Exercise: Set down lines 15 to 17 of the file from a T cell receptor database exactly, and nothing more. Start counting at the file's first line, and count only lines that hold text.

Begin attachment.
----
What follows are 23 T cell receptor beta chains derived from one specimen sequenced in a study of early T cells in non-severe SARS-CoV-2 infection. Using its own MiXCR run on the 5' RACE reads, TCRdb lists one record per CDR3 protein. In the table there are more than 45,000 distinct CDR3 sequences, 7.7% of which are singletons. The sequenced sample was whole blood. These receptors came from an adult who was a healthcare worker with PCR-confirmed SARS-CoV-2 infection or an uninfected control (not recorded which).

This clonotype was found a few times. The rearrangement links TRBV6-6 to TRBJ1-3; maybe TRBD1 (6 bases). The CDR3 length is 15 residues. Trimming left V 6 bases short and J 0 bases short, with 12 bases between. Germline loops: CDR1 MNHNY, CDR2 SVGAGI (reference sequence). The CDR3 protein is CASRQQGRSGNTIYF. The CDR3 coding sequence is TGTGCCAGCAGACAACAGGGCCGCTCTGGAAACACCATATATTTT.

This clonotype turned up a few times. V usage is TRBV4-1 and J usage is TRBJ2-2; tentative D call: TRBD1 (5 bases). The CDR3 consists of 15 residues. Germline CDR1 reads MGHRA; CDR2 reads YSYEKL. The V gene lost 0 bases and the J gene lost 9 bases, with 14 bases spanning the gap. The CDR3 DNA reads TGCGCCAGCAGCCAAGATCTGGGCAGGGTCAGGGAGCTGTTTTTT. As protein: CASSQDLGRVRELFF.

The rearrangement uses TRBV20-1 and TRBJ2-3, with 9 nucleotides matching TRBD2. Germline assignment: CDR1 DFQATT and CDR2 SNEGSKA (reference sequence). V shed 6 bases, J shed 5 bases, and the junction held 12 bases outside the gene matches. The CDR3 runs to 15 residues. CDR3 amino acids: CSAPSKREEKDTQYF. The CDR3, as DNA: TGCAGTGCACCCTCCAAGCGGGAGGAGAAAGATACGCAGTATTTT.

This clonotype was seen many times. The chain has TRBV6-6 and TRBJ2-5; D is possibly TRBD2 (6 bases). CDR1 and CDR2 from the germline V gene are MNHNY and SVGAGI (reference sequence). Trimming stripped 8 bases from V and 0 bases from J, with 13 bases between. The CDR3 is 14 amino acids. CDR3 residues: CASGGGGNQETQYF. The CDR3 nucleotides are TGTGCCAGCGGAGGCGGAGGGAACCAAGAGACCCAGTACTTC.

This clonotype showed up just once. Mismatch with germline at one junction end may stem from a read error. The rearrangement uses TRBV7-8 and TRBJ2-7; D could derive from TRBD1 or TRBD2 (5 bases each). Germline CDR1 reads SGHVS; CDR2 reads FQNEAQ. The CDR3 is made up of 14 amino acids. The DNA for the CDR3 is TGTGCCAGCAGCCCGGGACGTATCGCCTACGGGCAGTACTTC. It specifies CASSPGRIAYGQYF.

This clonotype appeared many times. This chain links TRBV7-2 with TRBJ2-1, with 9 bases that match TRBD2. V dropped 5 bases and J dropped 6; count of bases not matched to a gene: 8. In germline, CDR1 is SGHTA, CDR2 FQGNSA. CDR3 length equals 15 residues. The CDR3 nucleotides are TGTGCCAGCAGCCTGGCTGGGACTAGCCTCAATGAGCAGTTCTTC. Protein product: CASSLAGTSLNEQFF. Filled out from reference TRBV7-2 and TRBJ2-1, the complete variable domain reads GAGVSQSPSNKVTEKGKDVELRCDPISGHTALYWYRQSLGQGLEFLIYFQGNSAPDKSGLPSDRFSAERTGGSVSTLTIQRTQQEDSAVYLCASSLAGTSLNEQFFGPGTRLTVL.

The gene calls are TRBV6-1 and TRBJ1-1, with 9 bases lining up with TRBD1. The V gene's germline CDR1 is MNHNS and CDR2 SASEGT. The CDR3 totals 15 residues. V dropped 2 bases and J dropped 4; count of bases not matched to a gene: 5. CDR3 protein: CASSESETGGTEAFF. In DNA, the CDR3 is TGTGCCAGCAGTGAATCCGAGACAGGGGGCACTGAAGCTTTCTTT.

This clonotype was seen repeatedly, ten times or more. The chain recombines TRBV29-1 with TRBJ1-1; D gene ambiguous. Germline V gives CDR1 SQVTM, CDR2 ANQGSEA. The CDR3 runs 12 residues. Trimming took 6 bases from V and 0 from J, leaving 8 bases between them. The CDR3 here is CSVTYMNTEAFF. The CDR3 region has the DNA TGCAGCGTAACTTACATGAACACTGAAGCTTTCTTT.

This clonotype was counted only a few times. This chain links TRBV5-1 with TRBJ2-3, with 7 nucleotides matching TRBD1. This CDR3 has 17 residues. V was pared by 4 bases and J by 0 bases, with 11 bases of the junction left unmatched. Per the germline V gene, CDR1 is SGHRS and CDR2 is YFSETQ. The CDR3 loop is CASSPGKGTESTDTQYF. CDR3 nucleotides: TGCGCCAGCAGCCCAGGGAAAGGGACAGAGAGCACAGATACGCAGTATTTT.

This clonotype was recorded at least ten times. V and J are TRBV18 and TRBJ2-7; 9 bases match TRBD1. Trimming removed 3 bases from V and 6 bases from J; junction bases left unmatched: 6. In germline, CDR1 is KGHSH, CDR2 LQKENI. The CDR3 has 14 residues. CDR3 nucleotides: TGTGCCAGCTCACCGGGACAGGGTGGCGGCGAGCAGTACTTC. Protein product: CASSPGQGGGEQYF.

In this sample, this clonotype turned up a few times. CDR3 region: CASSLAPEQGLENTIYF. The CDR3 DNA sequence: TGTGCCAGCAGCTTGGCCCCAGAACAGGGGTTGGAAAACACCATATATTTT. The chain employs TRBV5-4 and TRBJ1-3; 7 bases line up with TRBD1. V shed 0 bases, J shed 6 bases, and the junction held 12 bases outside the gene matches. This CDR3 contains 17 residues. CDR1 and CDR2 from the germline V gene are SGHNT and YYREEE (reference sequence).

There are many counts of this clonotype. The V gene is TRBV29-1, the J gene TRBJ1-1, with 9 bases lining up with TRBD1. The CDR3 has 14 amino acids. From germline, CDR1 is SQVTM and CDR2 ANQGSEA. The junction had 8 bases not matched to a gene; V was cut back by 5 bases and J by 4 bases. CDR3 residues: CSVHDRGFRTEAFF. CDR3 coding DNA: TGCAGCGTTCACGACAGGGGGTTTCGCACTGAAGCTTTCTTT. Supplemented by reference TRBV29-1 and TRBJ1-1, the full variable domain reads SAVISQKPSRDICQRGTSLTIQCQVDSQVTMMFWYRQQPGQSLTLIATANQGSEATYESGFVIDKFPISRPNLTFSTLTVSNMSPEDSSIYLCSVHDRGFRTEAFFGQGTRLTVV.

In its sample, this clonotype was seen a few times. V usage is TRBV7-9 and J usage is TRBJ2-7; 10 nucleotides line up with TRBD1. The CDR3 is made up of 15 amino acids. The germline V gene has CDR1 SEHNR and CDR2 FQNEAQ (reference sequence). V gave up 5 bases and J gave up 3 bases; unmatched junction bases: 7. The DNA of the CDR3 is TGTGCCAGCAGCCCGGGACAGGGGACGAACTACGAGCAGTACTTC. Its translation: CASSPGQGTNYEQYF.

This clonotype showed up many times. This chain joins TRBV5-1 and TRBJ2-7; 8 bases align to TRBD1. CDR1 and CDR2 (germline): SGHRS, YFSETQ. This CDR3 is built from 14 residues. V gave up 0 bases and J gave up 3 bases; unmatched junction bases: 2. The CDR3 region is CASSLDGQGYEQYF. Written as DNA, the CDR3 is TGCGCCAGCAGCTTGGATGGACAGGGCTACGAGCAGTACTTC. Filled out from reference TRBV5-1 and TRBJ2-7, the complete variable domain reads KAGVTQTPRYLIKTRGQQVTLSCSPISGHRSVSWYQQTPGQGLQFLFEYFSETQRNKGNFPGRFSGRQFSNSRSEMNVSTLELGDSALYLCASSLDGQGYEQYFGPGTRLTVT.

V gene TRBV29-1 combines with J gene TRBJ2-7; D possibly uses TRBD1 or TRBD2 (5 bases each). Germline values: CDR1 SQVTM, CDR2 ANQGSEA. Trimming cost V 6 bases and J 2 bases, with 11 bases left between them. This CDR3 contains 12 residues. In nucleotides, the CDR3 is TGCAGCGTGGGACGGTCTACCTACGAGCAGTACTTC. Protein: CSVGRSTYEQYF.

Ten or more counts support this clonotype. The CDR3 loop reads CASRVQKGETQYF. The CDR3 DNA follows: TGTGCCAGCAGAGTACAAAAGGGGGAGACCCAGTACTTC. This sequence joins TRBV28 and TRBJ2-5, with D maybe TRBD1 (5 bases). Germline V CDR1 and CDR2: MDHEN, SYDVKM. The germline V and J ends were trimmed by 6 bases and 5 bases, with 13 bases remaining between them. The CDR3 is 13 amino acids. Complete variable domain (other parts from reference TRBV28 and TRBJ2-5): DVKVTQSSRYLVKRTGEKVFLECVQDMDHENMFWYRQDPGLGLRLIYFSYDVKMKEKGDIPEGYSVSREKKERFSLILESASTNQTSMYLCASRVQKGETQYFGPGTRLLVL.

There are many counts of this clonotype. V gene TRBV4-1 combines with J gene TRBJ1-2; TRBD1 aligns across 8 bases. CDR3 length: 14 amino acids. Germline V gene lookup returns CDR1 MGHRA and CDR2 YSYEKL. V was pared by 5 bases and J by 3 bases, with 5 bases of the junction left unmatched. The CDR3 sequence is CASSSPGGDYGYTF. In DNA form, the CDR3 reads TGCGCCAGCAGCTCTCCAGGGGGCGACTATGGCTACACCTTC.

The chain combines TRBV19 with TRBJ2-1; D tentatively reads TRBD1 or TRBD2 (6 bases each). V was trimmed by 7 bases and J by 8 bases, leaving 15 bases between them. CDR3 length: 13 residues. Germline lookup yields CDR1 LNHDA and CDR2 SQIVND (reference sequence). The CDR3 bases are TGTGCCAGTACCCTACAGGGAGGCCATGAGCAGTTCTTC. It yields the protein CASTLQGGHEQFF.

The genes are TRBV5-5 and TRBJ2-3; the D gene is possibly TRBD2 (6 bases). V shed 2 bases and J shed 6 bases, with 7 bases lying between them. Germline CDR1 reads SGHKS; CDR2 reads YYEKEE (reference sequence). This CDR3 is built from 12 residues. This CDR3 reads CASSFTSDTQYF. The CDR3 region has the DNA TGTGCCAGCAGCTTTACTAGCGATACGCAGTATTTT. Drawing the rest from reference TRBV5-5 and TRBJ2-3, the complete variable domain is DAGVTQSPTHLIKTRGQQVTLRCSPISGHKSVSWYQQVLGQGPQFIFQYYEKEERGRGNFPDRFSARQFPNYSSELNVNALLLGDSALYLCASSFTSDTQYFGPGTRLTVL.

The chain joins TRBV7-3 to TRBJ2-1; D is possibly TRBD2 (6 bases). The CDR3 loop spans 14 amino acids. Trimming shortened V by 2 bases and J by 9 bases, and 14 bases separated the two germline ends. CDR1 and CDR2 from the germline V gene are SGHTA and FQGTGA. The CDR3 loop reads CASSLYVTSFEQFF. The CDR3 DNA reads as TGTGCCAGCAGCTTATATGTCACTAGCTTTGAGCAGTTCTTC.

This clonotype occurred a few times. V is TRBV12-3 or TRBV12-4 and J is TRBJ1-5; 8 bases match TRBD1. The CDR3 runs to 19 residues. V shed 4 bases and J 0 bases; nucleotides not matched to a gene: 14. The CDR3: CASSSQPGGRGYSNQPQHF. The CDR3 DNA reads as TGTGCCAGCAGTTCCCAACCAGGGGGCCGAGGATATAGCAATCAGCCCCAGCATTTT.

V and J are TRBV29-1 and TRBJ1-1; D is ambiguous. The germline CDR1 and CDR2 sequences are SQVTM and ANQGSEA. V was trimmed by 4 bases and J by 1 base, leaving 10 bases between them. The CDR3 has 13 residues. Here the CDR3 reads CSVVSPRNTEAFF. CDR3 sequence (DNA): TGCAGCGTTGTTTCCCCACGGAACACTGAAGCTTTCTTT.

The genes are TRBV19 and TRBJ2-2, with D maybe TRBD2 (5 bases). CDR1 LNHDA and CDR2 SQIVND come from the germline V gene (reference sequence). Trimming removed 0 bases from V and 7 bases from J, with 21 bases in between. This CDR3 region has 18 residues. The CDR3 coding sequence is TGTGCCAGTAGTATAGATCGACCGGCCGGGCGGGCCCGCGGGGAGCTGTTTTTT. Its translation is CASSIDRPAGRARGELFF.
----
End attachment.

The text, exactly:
This clonotype showed up many times. This chain joins TRBV5-1 and TRBJ2-7; 8 bases align to TRBD1. CDR1 and CDR2 (germline): SGHRS, YFSETQ. This CDR3 is built from 14 residues. V gave up 0 bases and J gave up 3 bases; unmatched junction bases: 2. The CDR3 region is CASSLDGQGYEQYF. Written as DNA, the CDR3 is TGCGCCAGCAGCTTGGATGGACAGGGCTACGAGCAGTACTTC. Filled out from reference TRBV5-1 and TRBJ2-7, the complete variable domain reads KAGVTQTPRYLIKTRGQQVTLSCSPISGHRSVSWYQQTPGQGLQFLFEYFSETQRNKGNFPGRFSGRQFSNSRSEMNVSTLELGDSALYLCASSLDGQGYEQYFGPGTRLTVT.

V gene TRBV29-1 combines with J gene TRBJ2-7; D possibly uses TRBD1 or TRBD2 (5 bases each). Germline values: CDR1 SQVTM, CDR2 ANQGSEA. Trimming cost V 6 bases and J 2 bases, with 11 bases left between them. This CDR3 contains 12 residues. In nucleotides, the CDR3 is TGCAGCGTGGGACGGTCTACCTACGAGCAGTACTTC. Protein: CSVGRSTYEQYF.

Ten or more counts support this clonotype. The CDR3 loop reads CASRVQKGETQYF. The CDR3 DNA follows: TGTGCCAGCAGAGTACAAAAGGGGGAGACCCAGTACTTC. This sequence joins TRBV28 and TRBJ2-5, with D maybe TRBD1 (5 bases). Germline V CDR1 and CDR2: MDHEN, SYDVKM. The germline V and J ends were trimmed by 6 bases and 5 bases, with 13 bases remaining between them. The CDR3 is 13 amino acids. Complete variable domain (other parts from reference TRBV28 and TRBJ2-5): DVKVTQSSRYLVKRTGEKVFLECVQDMDHENMFWYRQDPGLGLRLIYFSYDVKMKEKGDIPEGYSVSREKKERFSLILESASTNQTSMYLCASRVQKGETQYFGPGTRLLVL.